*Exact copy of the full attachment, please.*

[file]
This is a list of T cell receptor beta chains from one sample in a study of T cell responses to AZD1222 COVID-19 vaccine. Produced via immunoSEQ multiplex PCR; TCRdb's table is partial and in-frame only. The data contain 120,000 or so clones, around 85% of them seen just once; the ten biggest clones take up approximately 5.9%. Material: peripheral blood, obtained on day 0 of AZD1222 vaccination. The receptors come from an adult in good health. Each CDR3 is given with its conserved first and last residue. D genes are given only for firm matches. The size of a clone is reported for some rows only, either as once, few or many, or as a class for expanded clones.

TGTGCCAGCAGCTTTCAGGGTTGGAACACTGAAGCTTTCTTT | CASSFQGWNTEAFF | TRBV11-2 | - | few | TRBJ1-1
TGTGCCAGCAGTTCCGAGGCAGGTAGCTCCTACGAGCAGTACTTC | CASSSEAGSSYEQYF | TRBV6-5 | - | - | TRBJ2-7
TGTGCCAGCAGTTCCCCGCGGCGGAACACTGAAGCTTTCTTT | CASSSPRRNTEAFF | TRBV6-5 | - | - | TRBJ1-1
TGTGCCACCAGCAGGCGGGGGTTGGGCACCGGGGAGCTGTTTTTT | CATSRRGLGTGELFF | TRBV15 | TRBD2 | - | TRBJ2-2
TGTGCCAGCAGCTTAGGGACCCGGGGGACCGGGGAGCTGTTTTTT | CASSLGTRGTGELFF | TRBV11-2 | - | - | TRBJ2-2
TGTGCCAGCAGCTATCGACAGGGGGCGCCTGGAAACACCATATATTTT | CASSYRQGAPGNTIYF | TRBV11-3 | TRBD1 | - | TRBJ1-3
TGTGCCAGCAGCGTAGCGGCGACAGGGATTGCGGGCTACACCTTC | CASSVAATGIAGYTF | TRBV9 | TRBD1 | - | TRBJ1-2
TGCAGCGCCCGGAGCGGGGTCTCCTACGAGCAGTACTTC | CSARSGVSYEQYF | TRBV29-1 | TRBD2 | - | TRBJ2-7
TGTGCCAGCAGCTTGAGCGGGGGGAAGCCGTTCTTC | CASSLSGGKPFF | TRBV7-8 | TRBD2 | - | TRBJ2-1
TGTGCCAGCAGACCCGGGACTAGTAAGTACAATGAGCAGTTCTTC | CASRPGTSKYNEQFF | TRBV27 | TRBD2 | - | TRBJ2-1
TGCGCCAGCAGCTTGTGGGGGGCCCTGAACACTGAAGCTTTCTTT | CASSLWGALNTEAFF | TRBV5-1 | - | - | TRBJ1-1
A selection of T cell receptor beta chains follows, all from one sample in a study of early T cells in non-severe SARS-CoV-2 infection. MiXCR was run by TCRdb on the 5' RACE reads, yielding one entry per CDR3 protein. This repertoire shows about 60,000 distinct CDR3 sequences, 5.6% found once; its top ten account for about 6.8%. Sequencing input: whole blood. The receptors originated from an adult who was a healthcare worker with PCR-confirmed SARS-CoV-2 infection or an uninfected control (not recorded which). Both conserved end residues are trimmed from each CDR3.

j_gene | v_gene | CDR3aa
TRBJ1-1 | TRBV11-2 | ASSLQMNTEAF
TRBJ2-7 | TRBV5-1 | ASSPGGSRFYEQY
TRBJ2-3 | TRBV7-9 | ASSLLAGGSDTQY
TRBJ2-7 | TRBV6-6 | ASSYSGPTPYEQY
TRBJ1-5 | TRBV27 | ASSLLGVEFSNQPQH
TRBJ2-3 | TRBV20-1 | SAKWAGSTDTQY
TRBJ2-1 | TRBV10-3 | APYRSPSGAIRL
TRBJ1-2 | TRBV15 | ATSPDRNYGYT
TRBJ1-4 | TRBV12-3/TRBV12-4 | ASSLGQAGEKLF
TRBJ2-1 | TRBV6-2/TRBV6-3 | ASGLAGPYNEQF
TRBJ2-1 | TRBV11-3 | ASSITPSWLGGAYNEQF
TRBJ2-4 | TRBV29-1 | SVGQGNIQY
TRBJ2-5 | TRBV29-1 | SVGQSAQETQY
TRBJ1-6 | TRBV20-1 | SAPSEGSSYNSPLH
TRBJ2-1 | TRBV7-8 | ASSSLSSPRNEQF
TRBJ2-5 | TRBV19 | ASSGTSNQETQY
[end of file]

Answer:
This is a list of T cell receptor beta chains from one sample in a study of T cell responses to AZD1222 COVID-19 vaccine. Produced via immunoSEQ multiplex PCR; TCRdb's table is partial and in-frame only. The data contain 120,000 or so clones, around 85% of them seen just once; the ten biggest clones take up approximately 5.9%. Material: peripheral blood, obtained on day 0 of AZD1222 vaccination. The receptors come from an adult in good health. Each CDR3 is given with its conserved first and last residue. D genes are given only for firm matches. The size of a clone is reported for some rows only, either as once, few or many, or as a class for expanded clones.

TGTGCCAGCAGCTTTCAGGGTTGGAACACTGAAGCTTTCTTT | CASSFQGWNTEAFF | TRBV11-2 | - | few | TRBJ1-1
TGTGCCAGCAGTTCCGAGGCAGGTAGCTCCTACGAGCAGTACTTC | CASSSEAGSSYEQYF | TRBV6-5 | - | - | TRBJ2-7
TGTGCCAGCAGTTCCCCGCGGCGGAACACTGAAGCTTTCTTT | CASSSPRRNTEAFF | TRBV6-5 | - | - | TRBJ1-1
TGTGCCACCAGCAGGCGGGGGTTGGGCACCGGGGAGCTGTTTTTT | CATSRRGLGTGELFF | TRBV15 | TRBD2 | - | TRBJ2-2
TGTGCCAGCAGCTTAGGGACCCGGGGGACCGGGGAGCTGTTTTTT | CASSLGTRGTGELFF | TRBV11-2 | - | - | TRBJ2-2
TGTGCCAGCAGCTATCGACAGGGGGCGCCTGGAAACACCATATATTTT | CASSYRQGAPGNTIYF | TRBV11-3 | TRBD1 | - | TRBJ1-3
TGTGCCAGCAGCGTAGCGGCGACAGGGATTGCGGGCTACACCTTC | CASSVAATGIAGYTF | TRBV9 | TRBD1 | - | TRBJ1-2
TGCAGCGCCCGGAGCGGGGTCTCCTACGAGCAGTACTTC | CSARSGVSYEQYF | TRBV29-1 | TRBD2 | - | TRBJ2-7
TGTGCCAGCAGCTTGAGCGGGGGGAAGCCGTTCTTC | CASSLSGGKPFF | TRBV7-8 | TRBD2 | - | TRBJ2-1
TGTGCCAGCAGACCCGGGACTAGTAAGTACAATGAGCAGTTCTTC | CASRPGTSKYNEQFF | TRBV27 | TRBD2 | - | TRBJ2-1
TGCGCCAGCAGCTTGTGGGGGGCCCTGAACACTGAAGCTTTCTTT | CASSLWGALNTEAFF | TRBV5-1 | - | - | TRBJ1-1
A selection of T cell receptor beta chains follows, all from one sample in a study of early T cells in non-severe SARS-CoV-2 infection. MiXCR was run by TCRdb on the 5' RACE reads, yielding one entry per CDR3 protein. This repertoire shows about 60,000 distinct CDR3 sequences, 5.6% found once; its top ten account for about 6.8%. Sequencing input: whole blood. The receptors originated from an adult who was a healthcare worker with PCR-confirmed SARS-CoV-2 infection or an uninfected control (not recorded which). Both conserved end residues are trimmed from each CDR3.

j_gene | v_gene | CDR3aa
TRBJ1-1 | TRBV11-2 | ASSLQMNTEAF
TRBJ2-7 | TRBV5-1 | ASSPGGSRFYEQY
TRBJ2-3 | TRBV7-9 | ASSLLAGGSDTQY
TRBJ2-7 | TRBV6-6 | ASSYSGPTPYEQY
TRBJ1-5 | TRBV27 | ASSLLGVEFSNQPQH
TRBJ2-3 | TRBV20-1 | SAKWAGSTDTQY
TRBJ2-1 | TRBV10-3 | APYRSPSGAIRL
TRBJ1-2 | TRBV15 | ATSPDRNYGYT
TRBJ1-4 | TRBV12-3/TRBV12-4 | ASSLGQAGEKLF
TRBJ2-1 | TRBV6-2/TRBV6-3 | ASGLAGPYNEQF
TRBJ2-1 | TRBV11-3 | ASSITPSWLGGAYNEQF
TRBJ2-4 | TRBV29-1 | SVGQGNIQY
TRBJ2-5 | TRBV29-1 | SVGQSAQETQY
TRBJ1-6 | TRBV20-1 | SAPSEGSSYNSPLH
TRBJ2-1 | TRBV7-8 | ASSSLSSPRNEQF
TRBJ2-5 | TRBV19 | ASSGTSNQETQY